The Mystery of Objects
You know…you would think a vacation would afford lots of writing time. But I have found little time for that.
I saw this…and I feel like I am missing something:
METHODOLOGY: Researchers led by Philippe Bernard presented participants pictures of men and women in sexualized poses, wearing a swimsuit or underwear, one by one on a computer screen. Since pictures of people present a recognition problem when they’re turned upside down, but images of objects don’t have that problem, some of the photos were presented right side up and others upside down. After each picture, there was a second of black screen before each participant was shown two images and was asked to choose the one that matched the one he or she had just seen.
RESULTS: The male and female subjects matched the photos similarly. They recognized right-side-up men better than upside-down men, suggesting that they saw the sexualized men as persons. On the contrary, the women in underwear weren’t any harder to recognize when they appeared upside down, indicating that the sexy women were consistently identified as objects.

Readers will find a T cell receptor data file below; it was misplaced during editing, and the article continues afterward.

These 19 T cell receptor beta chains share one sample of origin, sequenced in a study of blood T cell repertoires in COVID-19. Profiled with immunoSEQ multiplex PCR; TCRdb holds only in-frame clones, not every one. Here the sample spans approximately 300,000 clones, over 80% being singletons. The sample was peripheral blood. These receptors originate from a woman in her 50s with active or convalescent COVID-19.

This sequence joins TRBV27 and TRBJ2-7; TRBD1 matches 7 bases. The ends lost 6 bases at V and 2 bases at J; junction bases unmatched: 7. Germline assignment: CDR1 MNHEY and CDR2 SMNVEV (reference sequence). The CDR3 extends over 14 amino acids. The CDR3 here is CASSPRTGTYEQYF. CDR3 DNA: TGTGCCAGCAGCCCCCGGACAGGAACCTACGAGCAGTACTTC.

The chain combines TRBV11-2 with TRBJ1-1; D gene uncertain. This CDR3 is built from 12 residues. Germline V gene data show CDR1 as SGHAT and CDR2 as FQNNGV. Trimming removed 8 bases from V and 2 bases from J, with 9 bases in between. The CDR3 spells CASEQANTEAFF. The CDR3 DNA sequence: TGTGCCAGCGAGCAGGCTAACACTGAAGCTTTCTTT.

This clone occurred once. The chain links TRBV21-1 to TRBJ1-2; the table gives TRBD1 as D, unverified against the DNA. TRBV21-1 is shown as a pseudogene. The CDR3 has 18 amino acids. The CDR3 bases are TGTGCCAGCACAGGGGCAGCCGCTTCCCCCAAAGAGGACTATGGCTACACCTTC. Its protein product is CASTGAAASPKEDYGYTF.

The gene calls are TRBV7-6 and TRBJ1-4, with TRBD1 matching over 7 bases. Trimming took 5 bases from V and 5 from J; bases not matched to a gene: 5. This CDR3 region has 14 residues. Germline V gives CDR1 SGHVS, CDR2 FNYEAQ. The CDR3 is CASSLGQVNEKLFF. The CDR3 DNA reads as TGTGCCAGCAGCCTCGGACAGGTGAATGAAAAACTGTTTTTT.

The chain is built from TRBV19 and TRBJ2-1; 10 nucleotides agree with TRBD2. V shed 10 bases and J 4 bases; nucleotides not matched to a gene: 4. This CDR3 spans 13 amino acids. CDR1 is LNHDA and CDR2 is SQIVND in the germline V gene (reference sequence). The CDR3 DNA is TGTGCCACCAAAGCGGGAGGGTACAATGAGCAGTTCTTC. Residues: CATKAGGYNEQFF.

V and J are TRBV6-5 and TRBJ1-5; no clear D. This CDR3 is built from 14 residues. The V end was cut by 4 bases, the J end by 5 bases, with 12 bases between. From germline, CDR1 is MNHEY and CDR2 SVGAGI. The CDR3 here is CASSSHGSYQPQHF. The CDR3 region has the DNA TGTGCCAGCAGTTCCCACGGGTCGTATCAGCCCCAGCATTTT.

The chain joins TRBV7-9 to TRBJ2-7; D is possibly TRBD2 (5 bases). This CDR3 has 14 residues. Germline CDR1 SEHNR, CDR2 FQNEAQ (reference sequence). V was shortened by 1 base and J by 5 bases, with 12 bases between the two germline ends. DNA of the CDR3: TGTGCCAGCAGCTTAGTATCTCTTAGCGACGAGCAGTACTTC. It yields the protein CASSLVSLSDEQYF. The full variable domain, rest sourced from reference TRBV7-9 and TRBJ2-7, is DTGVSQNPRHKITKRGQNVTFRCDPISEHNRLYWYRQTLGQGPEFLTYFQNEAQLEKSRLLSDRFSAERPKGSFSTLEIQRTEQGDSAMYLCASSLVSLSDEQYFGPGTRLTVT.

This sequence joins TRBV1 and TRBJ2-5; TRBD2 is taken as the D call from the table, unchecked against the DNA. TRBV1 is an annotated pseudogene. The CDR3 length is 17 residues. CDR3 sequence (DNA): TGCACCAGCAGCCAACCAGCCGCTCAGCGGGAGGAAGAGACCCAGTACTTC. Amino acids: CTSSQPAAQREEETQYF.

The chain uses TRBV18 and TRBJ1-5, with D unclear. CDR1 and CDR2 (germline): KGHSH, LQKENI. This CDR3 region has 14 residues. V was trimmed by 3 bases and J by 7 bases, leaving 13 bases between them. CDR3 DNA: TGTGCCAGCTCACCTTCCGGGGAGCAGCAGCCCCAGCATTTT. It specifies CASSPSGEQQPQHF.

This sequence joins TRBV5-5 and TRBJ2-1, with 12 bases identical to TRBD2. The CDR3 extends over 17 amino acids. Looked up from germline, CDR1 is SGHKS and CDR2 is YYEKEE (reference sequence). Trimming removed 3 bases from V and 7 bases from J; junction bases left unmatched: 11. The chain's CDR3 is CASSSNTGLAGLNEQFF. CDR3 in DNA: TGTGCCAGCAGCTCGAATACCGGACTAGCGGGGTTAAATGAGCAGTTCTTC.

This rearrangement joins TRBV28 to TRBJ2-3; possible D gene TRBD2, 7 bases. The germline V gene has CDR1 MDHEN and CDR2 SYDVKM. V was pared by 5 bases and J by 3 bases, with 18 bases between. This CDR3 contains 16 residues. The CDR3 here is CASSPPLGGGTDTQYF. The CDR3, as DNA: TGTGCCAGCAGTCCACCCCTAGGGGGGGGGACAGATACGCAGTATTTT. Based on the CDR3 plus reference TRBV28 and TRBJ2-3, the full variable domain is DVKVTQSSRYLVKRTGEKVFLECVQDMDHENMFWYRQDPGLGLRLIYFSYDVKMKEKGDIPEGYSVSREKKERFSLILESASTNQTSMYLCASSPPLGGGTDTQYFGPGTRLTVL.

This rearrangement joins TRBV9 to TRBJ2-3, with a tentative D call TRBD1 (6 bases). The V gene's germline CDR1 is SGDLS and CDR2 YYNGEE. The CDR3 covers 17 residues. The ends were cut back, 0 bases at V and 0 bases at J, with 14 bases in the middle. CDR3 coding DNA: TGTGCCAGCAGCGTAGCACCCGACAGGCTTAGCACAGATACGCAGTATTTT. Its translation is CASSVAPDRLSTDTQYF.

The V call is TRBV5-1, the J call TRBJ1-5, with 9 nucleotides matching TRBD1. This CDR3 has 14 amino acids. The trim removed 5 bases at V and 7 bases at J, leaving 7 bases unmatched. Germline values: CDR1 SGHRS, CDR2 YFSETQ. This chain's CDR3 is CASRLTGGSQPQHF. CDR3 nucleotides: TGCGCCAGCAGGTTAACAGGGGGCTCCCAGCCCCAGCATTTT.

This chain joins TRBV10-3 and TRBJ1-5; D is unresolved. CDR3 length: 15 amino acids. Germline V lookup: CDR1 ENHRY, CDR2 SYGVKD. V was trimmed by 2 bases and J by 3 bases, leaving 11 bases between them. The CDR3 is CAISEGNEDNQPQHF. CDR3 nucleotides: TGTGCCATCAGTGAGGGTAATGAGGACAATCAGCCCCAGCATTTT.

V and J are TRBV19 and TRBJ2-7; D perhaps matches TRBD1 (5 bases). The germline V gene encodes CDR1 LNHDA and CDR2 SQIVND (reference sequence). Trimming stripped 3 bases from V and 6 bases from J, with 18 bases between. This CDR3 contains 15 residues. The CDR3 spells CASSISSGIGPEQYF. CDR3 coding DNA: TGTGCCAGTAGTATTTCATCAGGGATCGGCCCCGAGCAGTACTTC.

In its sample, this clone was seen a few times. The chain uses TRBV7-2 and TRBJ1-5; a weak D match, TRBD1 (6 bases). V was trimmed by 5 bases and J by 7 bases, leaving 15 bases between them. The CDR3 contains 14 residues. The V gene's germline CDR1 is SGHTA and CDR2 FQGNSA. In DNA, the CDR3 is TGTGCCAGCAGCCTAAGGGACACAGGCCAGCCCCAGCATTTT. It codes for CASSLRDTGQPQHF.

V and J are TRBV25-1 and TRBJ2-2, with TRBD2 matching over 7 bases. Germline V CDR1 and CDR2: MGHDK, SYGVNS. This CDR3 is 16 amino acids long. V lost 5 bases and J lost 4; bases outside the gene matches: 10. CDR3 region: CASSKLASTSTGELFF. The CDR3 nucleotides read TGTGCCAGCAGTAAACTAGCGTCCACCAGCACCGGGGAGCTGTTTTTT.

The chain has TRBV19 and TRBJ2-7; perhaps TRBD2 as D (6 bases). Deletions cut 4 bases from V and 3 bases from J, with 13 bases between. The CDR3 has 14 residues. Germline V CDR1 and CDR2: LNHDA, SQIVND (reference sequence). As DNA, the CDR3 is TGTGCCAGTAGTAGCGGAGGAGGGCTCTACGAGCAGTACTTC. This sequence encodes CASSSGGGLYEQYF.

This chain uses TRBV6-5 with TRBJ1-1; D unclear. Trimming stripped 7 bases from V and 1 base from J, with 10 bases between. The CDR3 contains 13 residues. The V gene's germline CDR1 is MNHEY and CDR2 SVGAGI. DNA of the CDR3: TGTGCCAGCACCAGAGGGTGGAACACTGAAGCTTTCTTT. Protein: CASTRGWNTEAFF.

CONCLUSION: People objectify women in sexualized photos, but not men.
I am not questioning the existence of objectification, mind you…but I do find myself scratching my head a little. If I cannot recognize you when a picture of you was shown to me-and then shown again, but upside down? You should probably assume you made no impression on me. I cannot even remember what you looked like in the same picture from seconds ago?
And I am curious what is meant by “objects”… Because a square is a square…if you find it tough to differentiate that when turned upside down…there are some cognitive issues. I wonder how complex we are talking about for objects. It is the assumption that being able to recognize a person in different states (in this case, right side up and upside down) is actually a negative. I understand the claim about objects… I am just wondering if it translates as cleanly as implied here.
Again, not challenging the reality of objectification here. Simply certain assumptions within this test.
Posted in: Politics, Pop Culture, Social Issues
Leave a Reply